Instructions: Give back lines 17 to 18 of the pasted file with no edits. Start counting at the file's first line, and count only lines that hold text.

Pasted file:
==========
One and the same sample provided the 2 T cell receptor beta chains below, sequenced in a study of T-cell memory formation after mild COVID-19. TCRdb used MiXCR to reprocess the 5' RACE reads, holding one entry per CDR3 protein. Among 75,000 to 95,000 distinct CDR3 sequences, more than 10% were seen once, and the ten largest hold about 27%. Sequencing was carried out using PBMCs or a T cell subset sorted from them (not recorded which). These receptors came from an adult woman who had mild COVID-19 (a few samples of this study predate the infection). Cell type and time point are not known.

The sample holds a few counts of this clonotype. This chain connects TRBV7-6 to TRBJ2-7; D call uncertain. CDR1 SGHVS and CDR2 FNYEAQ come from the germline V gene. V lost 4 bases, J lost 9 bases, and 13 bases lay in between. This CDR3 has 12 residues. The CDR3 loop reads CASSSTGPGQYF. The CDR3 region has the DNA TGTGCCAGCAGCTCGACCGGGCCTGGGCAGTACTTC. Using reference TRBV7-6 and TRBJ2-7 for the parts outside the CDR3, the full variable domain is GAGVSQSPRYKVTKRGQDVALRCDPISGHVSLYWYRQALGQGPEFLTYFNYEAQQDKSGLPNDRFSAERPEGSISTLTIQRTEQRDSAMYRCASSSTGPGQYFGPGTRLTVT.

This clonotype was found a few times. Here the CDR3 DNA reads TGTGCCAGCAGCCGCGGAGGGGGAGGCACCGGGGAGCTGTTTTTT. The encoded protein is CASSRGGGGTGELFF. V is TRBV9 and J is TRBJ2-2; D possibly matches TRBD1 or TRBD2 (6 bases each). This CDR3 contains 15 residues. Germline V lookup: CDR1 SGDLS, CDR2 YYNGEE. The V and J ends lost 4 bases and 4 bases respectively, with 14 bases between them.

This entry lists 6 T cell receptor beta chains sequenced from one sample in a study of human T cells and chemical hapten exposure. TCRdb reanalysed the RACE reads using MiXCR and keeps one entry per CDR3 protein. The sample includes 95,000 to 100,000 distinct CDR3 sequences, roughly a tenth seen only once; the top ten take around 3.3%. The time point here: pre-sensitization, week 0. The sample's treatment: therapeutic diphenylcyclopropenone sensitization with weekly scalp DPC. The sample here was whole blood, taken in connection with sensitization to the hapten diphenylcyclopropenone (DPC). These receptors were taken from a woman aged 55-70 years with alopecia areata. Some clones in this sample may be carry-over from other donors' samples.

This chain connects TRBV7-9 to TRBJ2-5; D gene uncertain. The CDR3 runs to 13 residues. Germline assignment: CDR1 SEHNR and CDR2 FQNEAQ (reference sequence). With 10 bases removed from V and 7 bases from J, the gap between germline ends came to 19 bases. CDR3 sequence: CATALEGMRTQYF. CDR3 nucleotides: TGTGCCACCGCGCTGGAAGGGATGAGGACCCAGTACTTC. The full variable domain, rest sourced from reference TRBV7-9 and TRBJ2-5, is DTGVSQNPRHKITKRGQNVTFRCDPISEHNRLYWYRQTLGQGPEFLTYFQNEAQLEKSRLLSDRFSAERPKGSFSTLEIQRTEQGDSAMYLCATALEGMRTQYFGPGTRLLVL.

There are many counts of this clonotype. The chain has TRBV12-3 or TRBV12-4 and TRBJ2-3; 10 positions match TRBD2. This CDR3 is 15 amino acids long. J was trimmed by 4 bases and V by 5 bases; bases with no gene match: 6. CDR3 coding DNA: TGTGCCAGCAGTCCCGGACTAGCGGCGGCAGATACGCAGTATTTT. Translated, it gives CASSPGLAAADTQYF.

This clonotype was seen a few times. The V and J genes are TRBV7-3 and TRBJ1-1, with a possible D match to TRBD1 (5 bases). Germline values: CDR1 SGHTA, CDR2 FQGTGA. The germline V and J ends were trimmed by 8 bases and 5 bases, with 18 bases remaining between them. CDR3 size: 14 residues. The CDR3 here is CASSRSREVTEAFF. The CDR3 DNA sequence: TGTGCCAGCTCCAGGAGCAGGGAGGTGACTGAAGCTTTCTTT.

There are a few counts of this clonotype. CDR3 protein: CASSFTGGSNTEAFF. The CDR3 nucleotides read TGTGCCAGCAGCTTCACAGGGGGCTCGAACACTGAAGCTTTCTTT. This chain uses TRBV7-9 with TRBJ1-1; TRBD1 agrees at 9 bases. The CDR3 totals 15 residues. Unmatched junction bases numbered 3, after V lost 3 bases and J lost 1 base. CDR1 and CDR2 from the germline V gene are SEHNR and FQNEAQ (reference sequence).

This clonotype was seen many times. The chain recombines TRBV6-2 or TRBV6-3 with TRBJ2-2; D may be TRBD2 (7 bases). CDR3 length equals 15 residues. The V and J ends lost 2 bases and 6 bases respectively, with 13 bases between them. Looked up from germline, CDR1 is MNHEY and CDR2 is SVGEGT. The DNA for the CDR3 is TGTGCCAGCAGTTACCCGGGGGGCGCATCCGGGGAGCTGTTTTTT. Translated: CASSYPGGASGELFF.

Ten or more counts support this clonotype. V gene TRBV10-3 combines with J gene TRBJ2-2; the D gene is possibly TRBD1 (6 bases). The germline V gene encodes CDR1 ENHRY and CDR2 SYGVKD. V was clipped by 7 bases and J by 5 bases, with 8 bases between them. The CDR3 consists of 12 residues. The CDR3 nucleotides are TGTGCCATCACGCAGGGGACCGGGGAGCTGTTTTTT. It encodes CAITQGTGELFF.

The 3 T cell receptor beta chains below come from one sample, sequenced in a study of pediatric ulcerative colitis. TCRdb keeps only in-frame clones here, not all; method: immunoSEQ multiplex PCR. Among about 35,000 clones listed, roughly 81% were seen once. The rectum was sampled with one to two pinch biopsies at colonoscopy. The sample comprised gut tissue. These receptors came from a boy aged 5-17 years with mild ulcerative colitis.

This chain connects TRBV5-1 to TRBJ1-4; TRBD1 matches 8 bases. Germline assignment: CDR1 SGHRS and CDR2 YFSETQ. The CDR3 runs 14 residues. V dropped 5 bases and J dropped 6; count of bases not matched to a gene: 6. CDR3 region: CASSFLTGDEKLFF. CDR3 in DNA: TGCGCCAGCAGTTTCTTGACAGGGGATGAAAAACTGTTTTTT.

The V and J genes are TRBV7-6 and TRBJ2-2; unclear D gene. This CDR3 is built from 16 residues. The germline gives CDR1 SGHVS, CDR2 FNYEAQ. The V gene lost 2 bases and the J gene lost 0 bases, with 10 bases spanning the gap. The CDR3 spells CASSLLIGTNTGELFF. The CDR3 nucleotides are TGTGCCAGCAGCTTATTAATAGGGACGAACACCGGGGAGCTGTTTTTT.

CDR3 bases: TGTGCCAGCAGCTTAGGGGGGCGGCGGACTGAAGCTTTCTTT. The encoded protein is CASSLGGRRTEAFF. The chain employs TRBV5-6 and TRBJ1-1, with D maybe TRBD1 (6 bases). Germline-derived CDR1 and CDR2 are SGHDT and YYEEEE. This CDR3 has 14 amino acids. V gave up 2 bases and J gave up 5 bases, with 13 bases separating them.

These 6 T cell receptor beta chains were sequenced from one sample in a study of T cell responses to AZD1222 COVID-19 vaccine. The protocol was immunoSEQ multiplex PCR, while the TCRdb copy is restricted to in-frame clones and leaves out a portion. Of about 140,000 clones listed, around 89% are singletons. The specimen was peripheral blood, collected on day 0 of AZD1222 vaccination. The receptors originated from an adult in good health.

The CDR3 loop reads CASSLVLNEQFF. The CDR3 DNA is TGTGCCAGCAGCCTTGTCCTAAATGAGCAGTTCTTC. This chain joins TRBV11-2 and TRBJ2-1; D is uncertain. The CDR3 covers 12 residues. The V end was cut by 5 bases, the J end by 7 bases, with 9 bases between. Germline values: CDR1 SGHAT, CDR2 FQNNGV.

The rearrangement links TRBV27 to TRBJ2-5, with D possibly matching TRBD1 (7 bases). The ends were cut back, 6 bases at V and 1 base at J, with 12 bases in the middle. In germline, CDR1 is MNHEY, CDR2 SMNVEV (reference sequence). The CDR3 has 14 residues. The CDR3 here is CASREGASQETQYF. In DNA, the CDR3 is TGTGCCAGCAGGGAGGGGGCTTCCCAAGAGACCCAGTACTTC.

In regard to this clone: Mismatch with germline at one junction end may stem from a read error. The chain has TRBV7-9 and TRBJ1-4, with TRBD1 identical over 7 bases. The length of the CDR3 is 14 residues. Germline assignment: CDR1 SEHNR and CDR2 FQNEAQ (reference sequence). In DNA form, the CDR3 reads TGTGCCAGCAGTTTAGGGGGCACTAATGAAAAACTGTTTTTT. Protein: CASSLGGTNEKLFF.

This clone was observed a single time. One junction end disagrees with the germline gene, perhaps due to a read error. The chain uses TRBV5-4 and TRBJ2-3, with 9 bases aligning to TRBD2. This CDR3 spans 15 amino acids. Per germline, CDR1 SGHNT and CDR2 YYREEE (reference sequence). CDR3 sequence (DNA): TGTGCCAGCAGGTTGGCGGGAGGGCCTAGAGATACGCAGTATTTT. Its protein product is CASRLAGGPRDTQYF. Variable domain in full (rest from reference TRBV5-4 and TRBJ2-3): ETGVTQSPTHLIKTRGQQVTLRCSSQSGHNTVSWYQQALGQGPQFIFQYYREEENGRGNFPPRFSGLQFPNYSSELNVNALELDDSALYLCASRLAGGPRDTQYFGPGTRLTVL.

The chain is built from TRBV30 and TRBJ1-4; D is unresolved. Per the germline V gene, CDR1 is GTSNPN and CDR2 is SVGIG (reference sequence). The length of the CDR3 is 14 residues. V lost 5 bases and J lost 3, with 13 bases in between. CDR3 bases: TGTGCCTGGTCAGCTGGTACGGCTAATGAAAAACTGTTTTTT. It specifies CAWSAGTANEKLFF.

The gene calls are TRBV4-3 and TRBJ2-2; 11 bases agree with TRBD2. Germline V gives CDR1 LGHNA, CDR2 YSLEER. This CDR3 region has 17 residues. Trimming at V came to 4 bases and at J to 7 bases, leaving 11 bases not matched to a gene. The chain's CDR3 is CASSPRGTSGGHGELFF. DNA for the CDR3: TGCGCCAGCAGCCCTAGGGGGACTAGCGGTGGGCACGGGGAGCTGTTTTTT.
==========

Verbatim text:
The rearrangement links TRBV27 to TRBJ2-5, with D possibly matching TRBD1 (7 bases). The ends were cut back, 6 bases at V and 1 base at J, with 12 bases in the middle. In germline, CDR1 is MNHEY, CDR2 SMNVEV (reference sequence). The CDR3 has 14 residues. The CDR3 here is CASREGASQETQYF. In DNA, the CDR3 is TGTGCCAGCAGGGAGGGGGCTTCCCAAGAGACCCAGTACTTC.

In regard to this clone: Mismatch with germline at one junction end may stem from a read error. The chain has TRBV7-9 and TRBJ1-4, with TRBD1 identical over 7 bases. The length of the CDR3 is 14 residues. Germline assignment: CDR1 SEHNR and CDR2 FQNEAQ (reference sequence). In DNA form, the CDR3 reads TGTGCCAGCAGTTTAGGGGGCACTAATGAAAAACTGTTTTTT. Protein: CASSLGGTNEKLFF.